Changes await returning students

By Jonathan Cooper

The grumbling students and packed office-supply stores can mean only one thing: the freedom and relaxation of summer are nearly over; the often-monotonous routine of homework and schoolwork is about to begin once again.

As they head back to school, Kyrene Corridor students will find a series of changes waiting for them, whether they’re bound for elementary, middle or high schools.

In the Kyrene School District, the coming year will be the first with controversial new middle school scheduling, under which students will attend five long periods each day instead of eight shorter ones.

It remains to be seen how the changes will work out, but many parents have expressed concern at the amount of time students will spend continuously in one class (68 minutes) as well as the diminished time in elective classes such as art, music and physical education.

The coming school year will be crucial to evaluating the schedule’s success. It could put to rest the criticism or strengthen an ongoing campaign to roll back the changes and even recall Governing Board President Rae Waters.

Despite the concern, Kyrene’s director of federal and community initiatives, Karin Crider, said the district hasn’t experienced a significant exodus of students or teachers due to the changes.

Still, Kyrene’s enrollment figures continue to decline as the age demographics of the district’s families climb upward. Fewer families with young children are moving into Kyrene’s boundaries, and the children who are already here are growing up. As a result, the district has had to get creative in order to curb the overall enrollment decline, and students heading back to school next week may find new faces in their classrooms—faces of students traveling long distances to reach their new schools of choice.

“We have a significant number of out-of-district students choosing Kyrene for their open enrollment,” Crider said.

Kyrene took advantage of an Arizona law allowing parents to choose to send their children to any school they desire, provided the chosen school has room and the parents can arrange for transportation. The district has aggressively courted out-of-district students and already has students attending its schools from as far away as El Mirage and Apache Junction.

In order to increase the number of students from outside the boundaries, thus qualifying for the state money that follows them, Kyrene has provided buses to communities in Maricopa and the so-called Baseline Corridor neighborhoods of south Phoenix, Crider said.

So far, the district has enrolled 2,200 students through the open enrollment policy. That’s approximately 530 more out-of-district students than Kyrene had enrolled in May of last year.

Crider attributed the spike in open enrollment to outstanding teachers, students and instruction found in Kyrene classrooms.

“Our test results show that we really have outstanding teachers who provide a high quality of education to our students,” she said. “We opened it up so parents have a choice. Many of the parents who are choosing Kyrene have students who have been very successful with our program.”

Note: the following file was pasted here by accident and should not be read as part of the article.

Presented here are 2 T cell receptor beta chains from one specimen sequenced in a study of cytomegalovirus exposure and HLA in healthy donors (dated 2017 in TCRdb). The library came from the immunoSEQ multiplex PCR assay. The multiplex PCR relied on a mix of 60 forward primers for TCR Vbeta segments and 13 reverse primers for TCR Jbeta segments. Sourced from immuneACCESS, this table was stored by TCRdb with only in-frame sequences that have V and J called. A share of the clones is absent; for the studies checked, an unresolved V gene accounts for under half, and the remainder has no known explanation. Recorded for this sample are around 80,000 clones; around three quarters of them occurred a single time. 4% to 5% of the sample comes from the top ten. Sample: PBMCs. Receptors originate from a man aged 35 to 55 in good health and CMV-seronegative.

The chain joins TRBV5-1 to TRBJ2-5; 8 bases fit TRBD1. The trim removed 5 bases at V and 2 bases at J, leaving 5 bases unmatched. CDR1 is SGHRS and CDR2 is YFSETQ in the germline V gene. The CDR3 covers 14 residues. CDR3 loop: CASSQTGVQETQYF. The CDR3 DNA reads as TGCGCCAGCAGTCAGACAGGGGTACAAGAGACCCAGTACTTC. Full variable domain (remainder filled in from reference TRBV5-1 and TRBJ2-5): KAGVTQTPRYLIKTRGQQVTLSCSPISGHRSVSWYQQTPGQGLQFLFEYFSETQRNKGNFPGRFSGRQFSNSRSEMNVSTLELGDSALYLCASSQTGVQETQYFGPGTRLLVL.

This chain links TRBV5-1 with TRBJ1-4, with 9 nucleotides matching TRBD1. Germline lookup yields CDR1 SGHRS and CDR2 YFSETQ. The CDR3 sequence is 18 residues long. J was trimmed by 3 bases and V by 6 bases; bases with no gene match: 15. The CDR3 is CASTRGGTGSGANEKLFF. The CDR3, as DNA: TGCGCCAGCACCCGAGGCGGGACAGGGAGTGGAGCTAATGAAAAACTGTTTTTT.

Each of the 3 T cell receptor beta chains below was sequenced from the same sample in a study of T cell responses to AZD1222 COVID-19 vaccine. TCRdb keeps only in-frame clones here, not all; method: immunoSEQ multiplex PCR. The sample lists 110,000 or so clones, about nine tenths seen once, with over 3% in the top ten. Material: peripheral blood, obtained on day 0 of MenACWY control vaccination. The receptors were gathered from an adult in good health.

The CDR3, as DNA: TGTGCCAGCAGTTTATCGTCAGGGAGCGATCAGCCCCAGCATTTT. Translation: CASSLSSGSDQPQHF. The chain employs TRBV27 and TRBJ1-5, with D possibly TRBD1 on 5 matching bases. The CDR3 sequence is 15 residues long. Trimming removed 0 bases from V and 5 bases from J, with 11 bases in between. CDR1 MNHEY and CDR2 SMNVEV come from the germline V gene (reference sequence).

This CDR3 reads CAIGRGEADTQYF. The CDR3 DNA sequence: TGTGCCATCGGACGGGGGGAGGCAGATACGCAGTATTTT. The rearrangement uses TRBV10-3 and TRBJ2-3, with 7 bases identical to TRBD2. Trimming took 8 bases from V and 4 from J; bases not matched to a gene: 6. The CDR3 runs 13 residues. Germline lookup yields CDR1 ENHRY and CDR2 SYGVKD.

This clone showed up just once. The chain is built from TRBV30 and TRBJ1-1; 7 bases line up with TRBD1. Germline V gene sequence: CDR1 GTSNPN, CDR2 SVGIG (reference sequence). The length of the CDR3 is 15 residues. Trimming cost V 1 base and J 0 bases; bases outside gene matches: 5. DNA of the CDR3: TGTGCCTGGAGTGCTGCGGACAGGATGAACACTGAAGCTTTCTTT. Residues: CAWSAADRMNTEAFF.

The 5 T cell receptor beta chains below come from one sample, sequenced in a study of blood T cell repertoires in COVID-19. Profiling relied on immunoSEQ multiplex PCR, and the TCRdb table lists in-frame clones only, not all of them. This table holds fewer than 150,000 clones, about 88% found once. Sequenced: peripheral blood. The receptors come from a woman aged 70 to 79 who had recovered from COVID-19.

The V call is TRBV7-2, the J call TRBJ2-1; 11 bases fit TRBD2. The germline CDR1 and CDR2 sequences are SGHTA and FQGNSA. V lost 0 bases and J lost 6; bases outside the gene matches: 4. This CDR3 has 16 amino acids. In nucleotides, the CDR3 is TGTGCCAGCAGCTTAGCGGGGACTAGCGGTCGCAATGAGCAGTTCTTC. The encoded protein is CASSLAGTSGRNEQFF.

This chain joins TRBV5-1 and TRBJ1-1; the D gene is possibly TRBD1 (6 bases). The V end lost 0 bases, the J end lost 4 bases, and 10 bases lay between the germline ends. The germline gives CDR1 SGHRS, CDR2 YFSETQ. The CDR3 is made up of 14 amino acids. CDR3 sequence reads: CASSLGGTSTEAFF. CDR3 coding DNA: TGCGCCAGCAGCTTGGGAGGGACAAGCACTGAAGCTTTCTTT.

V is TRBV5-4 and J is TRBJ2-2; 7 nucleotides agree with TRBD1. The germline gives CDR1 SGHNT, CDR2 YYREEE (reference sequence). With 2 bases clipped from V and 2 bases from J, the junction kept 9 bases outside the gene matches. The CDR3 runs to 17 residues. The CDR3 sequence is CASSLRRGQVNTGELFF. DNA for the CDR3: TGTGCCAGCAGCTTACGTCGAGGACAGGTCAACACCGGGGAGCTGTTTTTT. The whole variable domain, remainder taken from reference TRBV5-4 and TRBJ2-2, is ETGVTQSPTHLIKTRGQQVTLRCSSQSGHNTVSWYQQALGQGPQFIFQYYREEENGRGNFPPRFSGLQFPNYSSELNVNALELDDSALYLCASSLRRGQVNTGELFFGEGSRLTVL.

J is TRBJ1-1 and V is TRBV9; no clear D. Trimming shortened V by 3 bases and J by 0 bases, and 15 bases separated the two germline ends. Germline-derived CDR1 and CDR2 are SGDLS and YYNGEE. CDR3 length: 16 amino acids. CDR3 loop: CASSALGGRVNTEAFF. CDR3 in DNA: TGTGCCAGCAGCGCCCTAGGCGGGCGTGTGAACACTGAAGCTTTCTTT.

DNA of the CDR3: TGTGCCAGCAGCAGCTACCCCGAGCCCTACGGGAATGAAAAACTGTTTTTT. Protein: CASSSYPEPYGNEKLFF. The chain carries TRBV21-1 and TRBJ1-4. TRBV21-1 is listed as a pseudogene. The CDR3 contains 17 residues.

As the new school year approaches, staffing at the principal level remains largely consistent, with one exception. Brisas Elementary will be under the direction of a new principal, Christie Winkelmann, who was previously assigned to the district office as executive director of student services.

Students heading to high school next week shouldn’t find many significant changes either, according to Mark Duplissis, assistant principal at Corona del Sol.

The biggest policy shift at Corona, he said, will be an extra limitation to the school’s open campus policy during lunchtime. For the past several years, the campus was closed during lunch to all students except seniors, who were able to leave campus for lunch at their own discretion.

Starting this year, only seniors with notarized parent permission forms will be allowed to leave campus during lunch.

“In lieu of the Dobson situation last year (in which several students were killed while off campus for lunch), our Site Council and our administration decided we should probably make sure parents give permission,” Duplissis said.

He added that the school is making every attempt to ease the burden of the extra procedure, noting that most of the administrators and secretaries are notaries and have been able to sign the forms in that capacity.

Duplissis said the reception to the new policy has been generally good and that no parents had complained.

“I’ve had parents say they appreciate us doing it,” he said.

Also new this year at Corona is a program to provide backpacks and school supplies to students in need. The supplies were collected at the end of last school year by members of the National Honor Society.

Students attending Corona should expect to see the halls a bit more crowded. The school’s net enrollment jumped by about 120 students over last year.

New blood will also be injected into the faculty. Fifteen new teachers were hired over the summer in several departments, as was a new librarian.

While the faculty will be joined by those new faces, the administration is remaining consistent for the fourth consecutive year.

Principal Jim Denton and Assistant Principals Lydia Denne, Dan Nero and Duplissis are all continuing in their current roles.

“I really feel that one of our strengths here at Corona is our strong administration team,” Duplissis said, noting the large level of collective experience between the four administrators.

“That is key to our success.”